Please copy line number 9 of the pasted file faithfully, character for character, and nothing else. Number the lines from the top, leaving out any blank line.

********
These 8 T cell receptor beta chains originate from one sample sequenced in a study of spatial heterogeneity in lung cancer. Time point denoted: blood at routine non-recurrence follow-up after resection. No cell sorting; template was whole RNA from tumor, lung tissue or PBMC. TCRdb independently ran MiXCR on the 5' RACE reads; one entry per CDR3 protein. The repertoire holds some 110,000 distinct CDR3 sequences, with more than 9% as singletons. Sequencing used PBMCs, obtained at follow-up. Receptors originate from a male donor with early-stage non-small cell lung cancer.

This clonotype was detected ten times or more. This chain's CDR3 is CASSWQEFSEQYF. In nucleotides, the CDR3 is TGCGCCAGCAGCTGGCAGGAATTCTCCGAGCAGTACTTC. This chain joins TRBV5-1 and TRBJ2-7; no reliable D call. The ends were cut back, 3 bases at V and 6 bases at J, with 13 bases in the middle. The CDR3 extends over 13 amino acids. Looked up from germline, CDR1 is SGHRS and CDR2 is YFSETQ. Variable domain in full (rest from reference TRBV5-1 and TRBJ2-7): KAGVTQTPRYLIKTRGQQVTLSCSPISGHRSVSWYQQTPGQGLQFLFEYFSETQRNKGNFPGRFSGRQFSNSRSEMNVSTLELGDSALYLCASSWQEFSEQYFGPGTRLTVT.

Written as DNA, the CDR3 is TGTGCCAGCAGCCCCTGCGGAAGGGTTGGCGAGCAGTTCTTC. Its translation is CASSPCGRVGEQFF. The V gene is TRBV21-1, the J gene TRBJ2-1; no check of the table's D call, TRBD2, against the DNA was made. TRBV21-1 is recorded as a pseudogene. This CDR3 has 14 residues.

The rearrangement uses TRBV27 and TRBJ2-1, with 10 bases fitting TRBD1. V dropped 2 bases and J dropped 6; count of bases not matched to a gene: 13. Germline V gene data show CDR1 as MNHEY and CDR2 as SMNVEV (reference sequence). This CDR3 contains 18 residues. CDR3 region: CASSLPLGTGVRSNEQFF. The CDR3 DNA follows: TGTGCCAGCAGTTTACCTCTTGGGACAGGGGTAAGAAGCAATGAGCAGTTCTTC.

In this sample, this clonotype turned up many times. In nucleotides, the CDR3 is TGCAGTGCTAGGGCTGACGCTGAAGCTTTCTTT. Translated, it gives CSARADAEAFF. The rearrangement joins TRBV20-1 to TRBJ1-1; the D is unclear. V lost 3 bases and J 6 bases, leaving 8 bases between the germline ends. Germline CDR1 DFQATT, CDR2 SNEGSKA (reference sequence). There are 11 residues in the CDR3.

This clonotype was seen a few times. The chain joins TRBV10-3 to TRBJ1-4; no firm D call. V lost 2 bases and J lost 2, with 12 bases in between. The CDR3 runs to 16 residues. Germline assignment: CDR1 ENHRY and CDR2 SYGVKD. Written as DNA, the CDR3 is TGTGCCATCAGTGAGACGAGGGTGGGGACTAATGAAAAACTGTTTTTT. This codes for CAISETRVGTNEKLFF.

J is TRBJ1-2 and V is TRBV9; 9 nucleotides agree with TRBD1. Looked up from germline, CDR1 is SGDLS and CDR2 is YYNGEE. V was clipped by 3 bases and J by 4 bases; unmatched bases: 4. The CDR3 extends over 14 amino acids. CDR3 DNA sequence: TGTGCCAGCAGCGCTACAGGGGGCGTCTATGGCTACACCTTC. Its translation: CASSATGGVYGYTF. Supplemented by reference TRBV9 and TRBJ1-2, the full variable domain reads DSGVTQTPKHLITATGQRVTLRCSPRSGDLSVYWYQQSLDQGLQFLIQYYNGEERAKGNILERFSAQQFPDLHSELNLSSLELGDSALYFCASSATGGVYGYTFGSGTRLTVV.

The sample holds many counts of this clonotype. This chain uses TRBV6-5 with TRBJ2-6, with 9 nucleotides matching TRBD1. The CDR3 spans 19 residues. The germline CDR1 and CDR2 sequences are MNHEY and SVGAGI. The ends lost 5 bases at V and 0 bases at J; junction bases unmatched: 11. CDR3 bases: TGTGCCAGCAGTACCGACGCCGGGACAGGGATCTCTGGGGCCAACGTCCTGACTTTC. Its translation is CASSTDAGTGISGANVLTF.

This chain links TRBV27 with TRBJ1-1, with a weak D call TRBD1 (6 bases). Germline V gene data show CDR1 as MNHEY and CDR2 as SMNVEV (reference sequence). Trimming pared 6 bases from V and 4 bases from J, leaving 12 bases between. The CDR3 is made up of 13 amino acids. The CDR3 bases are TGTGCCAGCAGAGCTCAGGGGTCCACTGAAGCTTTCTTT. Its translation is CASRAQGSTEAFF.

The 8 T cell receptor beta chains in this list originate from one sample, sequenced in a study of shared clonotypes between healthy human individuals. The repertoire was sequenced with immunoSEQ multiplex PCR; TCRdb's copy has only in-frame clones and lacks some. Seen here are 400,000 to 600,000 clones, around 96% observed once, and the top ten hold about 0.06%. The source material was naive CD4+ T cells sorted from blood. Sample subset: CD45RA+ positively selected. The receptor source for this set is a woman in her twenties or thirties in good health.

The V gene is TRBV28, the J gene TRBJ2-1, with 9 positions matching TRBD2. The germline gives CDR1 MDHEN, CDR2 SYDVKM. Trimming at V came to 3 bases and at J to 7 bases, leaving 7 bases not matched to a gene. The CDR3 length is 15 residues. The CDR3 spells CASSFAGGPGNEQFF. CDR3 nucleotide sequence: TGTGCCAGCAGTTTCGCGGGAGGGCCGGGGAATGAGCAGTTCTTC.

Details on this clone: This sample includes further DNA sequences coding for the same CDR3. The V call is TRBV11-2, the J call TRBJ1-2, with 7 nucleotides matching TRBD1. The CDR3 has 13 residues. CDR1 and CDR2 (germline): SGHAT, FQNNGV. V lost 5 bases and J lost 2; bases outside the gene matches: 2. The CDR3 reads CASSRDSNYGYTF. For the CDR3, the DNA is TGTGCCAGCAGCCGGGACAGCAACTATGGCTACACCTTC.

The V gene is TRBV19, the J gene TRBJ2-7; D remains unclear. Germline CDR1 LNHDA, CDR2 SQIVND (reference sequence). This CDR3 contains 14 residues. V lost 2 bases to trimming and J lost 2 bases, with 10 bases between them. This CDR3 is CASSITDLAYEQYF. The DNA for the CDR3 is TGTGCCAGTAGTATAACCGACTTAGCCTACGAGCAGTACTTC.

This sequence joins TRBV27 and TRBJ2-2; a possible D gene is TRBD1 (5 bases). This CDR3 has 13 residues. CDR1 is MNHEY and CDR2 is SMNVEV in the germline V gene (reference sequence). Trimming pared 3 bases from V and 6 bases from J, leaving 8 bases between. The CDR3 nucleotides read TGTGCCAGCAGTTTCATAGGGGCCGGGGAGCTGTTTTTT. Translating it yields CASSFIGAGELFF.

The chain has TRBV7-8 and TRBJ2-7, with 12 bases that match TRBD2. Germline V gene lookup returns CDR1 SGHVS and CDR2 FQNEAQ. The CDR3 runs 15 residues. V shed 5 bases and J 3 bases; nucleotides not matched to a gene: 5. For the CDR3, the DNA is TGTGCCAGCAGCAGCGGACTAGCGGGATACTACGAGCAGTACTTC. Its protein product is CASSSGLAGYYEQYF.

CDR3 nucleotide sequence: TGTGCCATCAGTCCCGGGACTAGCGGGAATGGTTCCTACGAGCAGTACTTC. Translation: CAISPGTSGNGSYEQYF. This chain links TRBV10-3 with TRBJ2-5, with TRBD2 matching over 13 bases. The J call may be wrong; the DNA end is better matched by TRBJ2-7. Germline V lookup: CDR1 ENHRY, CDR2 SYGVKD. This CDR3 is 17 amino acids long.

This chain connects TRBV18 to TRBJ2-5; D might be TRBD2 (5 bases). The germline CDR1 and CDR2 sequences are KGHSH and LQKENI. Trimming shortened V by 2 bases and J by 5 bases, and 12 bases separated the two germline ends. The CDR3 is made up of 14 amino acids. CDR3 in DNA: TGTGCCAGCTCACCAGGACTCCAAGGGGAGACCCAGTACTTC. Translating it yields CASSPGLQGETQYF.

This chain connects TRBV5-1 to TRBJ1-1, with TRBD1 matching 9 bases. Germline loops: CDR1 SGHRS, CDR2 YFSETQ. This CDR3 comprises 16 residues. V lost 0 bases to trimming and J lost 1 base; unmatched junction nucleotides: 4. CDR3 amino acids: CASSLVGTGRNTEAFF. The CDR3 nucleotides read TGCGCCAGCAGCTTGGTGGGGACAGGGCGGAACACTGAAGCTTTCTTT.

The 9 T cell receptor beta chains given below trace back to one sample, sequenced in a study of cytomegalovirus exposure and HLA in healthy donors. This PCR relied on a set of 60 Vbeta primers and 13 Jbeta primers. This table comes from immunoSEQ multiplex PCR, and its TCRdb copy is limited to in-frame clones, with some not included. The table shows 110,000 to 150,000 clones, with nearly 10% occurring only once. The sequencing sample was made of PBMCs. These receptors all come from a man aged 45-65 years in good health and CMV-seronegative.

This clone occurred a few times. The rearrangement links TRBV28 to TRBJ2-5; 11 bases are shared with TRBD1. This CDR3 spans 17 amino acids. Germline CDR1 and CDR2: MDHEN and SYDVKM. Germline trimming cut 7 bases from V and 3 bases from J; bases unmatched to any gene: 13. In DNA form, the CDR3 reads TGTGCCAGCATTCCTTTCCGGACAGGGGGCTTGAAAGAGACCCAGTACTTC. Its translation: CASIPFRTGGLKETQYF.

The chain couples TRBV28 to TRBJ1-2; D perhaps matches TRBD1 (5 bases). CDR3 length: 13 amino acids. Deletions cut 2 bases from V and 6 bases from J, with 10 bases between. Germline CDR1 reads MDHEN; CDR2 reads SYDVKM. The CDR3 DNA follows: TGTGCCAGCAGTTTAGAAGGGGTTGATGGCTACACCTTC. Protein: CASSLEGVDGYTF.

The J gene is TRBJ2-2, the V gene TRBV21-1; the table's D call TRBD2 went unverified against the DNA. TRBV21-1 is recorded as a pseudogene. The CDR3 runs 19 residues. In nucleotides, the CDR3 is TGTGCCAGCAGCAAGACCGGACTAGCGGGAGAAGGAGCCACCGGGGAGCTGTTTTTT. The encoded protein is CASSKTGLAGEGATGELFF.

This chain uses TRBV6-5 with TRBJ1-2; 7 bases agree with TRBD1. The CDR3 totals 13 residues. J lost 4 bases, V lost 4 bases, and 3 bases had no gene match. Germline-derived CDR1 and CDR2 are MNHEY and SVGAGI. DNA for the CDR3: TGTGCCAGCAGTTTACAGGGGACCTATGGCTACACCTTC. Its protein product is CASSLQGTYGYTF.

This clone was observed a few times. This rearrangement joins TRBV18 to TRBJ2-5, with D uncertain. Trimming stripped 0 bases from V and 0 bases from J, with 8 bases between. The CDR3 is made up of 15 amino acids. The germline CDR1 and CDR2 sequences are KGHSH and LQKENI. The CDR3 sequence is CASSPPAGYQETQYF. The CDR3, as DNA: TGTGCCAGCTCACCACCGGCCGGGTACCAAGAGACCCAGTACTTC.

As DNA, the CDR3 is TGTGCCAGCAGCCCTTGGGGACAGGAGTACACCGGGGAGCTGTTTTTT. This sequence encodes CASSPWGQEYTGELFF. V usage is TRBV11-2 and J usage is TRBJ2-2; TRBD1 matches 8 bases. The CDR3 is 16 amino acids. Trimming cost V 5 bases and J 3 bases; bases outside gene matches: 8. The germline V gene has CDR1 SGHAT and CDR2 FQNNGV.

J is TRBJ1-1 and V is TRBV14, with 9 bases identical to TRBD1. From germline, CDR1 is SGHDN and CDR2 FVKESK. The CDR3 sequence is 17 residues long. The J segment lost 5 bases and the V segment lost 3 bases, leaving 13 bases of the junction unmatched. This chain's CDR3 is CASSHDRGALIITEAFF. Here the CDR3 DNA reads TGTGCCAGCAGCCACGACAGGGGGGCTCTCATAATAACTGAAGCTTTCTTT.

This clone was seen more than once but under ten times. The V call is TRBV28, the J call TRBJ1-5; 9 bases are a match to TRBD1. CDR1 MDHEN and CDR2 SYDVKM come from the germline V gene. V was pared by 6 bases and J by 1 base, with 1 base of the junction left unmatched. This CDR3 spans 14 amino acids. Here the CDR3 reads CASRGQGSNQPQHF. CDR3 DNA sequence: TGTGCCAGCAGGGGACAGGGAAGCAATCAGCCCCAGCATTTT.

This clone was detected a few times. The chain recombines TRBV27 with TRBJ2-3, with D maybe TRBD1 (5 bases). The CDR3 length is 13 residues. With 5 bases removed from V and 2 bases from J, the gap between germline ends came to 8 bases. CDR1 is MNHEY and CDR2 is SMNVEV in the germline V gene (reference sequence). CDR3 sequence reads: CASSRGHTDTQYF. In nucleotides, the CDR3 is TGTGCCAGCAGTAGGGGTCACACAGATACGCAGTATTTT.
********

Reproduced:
This chain links TRBV27 with TRBJ1-1, with a weak D call TRBD1 (6 bases). Germline V gene data show CDR1 as MNHEY and CDR2 as SMNVEV (reference sequence). Trimming pared 6 bases from V and 4 bases from J, leaving 12 bases between. The CDR3 is made up of 13 amino acids. The CDR3 bases are TGTGCCAGCAGAGCTCAGGGGTCCACTGAAGCTTTCTTT. Its translation is CASRAQGSTEAFF.